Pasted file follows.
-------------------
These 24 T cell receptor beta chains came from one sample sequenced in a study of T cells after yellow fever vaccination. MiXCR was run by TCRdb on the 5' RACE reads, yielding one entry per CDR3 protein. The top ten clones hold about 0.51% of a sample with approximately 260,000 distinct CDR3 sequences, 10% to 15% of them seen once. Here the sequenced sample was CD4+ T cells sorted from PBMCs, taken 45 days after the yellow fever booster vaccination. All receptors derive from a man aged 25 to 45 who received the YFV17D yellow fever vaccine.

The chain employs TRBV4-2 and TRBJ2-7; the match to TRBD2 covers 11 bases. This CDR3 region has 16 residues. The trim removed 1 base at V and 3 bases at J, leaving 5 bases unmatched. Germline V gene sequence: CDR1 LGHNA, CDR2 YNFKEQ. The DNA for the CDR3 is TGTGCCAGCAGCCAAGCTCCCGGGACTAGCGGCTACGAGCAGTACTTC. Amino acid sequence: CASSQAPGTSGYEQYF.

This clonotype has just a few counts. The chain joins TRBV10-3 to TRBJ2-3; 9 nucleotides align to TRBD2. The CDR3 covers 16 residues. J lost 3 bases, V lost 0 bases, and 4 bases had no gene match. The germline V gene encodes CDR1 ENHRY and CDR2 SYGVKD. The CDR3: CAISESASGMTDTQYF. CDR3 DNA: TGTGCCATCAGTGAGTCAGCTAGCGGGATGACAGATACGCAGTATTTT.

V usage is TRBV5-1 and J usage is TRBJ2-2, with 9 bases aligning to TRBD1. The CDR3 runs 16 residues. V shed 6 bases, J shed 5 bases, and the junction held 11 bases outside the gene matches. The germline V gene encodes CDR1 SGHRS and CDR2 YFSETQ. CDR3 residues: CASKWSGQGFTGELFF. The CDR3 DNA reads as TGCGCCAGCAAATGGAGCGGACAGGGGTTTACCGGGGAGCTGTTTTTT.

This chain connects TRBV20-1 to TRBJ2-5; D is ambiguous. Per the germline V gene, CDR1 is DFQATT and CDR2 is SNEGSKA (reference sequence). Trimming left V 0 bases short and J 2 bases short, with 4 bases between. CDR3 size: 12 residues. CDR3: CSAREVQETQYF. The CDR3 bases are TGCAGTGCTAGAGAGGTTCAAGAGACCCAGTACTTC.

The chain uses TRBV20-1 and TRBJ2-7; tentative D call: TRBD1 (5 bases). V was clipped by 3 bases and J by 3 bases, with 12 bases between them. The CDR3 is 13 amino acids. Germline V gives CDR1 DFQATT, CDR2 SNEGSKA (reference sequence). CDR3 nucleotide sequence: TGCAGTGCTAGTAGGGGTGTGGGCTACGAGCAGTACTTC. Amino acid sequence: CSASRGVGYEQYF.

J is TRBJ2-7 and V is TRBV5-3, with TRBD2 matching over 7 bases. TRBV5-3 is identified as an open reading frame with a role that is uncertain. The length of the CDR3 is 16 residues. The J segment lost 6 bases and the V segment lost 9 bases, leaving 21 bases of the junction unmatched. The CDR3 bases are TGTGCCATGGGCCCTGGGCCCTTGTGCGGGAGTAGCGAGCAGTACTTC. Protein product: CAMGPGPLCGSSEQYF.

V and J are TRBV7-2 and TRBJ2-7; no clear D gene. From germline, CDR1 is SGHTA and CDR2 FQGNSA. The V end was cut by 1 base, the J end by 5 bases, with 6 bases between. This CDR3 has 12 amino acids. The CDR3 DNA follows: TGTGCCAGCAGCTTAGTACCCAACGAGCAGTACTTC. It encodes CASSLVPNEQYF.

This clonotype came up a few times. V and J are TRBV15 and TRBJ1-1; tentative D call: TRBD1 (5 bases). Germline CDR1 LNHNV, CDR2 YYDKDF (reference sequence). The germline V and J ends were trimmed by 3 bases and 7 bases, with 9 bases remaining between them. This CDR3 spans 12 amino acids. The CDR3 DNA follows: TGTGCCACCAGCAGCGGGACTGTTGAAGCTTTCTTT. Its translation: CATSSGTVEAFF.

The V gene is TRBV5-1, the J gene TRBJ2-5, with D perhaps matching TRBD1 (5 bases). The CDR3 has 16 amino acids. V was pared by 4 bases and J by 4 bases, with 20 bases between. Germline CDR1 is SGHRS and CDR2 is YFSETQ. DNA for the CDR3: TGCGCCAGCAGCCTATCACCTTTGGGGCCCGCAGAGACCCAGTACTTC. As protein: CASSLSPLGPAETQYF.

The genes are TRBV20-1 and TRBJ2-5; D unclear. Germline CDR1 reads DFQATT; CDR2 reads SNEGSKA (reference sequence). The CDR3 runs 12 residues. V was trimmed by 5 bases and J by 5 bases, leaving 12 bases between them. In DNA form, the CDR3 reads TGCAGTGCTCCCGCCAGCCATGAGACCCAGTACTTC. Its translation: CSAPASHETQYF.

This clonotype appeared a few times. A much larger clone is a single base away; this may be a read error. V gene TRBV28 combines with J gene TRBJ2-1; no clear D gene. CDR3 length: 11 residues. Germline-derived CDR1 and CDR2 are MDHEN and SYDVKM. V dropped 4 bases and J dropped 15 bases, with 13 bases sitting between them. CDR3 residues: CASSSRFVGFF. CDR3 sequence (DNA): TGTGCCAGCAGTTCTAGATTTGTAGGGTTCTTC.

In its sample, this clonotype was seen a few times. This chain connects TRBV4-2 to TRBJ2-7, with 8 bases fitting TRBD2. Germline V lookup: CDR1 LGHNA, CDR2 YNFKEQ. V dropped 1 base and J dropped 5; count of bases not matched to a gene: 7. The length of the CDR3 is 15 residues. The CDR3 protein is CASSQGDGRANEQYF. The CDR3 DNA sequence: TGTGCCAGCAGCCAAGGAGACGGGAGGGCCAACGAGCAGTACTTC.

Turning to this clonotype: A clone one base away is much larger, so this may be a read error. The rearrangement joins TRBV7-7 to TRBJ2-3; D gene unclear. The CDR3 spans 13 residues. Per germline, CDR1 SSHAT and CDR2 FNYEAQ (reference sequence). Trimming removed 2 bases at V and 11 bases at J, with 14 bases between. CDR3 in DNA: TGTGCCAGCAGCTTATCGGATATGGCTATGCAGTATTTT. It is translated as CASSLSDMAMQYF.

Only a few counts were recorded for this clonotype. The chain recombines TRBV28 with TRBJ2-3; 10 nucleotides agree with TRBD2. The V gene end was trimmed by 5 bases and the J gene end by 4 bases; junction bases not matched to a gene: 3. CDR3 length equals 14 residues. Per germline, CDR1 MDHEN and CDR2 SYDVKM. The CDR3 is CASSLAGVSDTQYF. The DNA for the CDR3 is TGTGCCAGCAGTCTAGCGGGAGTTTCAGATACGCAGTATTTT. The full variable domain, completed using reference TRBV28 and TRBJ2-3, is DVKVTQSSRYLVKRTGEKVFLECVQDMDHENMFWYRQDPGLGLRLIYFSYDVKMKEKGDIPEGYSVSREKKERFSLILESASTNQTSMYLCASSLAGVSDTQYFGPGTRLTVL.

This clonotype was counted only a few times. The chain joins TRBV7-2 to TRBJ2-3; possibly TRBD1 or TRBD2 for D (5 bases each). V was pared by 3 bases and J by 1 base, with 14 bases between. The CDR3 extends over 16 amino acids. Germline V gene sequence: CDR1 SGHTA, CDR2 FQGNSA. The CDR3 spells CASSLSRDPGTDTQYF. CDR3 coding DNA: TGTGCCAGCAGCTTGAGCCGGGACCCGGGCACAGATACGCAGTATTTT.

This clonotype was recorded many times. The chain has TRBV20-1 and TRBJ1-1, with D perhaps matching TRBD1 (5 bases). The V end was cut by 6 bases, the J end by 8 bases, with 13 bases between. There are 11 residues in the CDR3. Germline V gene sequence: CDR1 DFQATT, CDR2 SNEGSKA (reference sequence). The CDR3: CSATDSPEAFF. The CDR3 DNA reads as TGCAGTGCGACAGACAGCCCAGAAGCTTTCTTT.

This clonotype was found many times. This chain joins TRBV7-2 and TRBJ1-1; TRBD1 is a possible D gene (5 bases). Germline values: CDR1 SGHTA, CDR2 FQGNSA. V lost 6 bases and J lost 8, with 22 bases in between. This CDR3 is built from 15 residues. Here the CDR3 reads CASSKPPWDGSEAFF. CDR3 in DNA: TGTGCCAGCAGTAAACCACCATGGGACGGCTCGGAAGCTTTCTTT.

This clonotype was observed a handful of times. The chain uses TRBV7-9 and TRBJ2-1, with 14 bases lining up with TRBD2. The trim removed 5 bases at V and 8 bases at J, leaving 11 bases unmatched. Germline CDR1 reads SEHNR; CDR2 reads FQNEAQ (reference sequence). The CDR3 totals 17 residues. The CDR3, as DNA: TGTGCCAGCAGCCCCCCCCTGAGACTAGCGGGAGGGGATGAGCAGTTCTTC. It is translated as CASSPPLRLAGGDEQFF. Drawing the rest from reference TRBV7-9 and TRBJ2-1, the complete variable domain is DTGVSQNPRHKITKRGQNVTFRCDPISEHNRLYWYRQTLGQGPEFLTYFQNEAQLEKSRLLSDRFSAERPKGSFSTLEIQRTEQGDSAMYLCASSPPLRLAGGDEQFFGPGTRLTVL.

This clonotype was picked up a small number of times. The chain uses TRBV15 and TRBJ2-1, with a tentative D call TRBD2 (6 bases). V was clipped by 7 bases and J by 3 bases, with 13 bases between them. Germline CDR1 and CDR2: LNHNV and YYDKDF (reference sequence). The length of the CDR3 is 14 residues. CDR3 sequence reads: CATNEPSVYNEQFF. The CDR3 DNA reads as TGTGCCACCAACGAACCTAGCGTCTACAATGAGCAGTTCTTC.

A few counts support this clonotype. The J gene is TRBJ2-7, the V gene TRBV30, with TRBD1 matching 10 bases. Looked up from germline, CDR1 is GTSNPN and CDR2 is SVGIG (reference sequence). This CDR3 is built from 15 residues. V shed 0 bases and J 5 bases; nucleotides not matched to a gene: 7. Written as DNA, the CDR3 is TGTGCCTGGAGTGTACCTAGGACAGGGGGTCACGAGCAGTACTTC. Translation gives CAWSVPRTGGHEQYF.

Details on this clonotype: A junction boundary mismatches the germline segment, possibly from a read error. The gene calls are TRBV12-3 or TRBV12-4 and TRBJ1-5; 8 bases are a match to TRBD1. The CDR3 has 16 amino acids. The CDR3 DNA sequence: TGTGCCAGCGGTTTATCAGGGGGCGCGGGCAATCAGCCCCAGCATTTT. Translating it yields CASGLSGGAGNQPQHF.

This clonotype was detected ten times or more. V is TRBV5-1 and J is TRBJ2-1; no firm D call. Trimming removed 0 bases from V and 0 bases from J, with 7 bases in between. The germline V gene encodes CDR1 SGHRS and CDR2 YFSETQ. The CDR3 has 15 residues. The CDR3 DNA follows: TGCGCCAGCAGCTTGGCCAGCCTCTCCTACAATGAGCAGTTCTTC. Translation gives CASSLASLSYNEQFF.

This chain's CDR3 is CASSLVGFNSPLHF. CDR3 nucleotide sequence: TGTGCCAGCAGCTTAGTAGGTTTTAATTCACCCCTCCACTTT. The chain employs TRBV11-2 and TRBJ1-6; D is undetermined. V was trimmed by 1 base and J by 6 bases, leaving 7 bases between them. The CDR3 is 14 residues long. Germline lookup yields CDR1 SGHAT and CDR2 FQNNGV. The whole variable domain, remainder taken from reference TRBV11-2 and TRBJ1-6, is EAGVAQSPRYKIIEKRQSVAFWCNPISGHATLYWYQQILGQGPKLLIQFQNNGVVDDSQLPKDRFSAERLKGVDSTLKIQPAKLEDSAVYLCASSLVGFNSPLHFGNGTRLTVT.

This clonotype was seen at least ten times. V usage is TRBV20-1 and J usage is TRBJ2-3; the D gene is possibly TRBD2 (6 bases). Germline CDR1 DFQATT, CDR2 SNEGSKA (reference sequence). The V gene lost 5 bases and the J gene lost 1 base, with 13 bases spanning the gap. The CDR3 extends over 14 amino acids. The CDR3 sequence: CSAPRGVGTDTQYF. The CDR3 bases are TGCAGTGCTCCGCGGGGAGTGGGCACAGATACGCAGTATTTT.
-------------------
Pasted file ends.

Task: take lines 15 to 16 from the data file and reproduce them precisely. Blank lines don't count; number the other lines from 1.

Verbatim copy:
Only a few counts were recorded for this clonotype. The chain recombines TRBV28 with TRBJ2-3; 10 nucleotides agree with TRBD2. The V gene end was trimmed by 5 bases and the J gene end by 4 bases; junction bases not matched to a gene: 3. CDR3 length equals 14 residues. Per germline, CDR1 MDHEN and CDR2 SYDVKM. The CDR3 is CASSLAGVSDTQYF. The DNA for the CDR3 is TGTGCCAGCAGTCTAGCGGGAGTTTCAGATACGCAGTATTTT. The full variable domain, completed using reference TRBV28 and TRBJ2-3, is DVKVTQSSRYLVKRTGEKVFLECVQDMDHENMFWYRQDPGLGLRLIYFSYDVKMKEKGDIPEGYSVSREKKERFSLILESASTNQTSMYLCASSLAGVSDTQYFGPGTRLTVL.

This clonotype was counted only a few times. The chain joins TRBV7-2 to TRBJ2-3; possibly TRBD1 or TRBD2 for D (5 bases each). V was pared by 3 bases and J by 1 base, with 14 bases between. The CDR3 extends over 16 amino acids. Germline V gene sequence: CDR1 SGHTA, CDR2 FQGNSA. The CDR3 spells CASSLSRDPGTDTQYF. CDR3 coding DNA: TGTGCCAGCAGCTTGAGCCGGGACCCGGGCACAGATACGCAGTATTTT.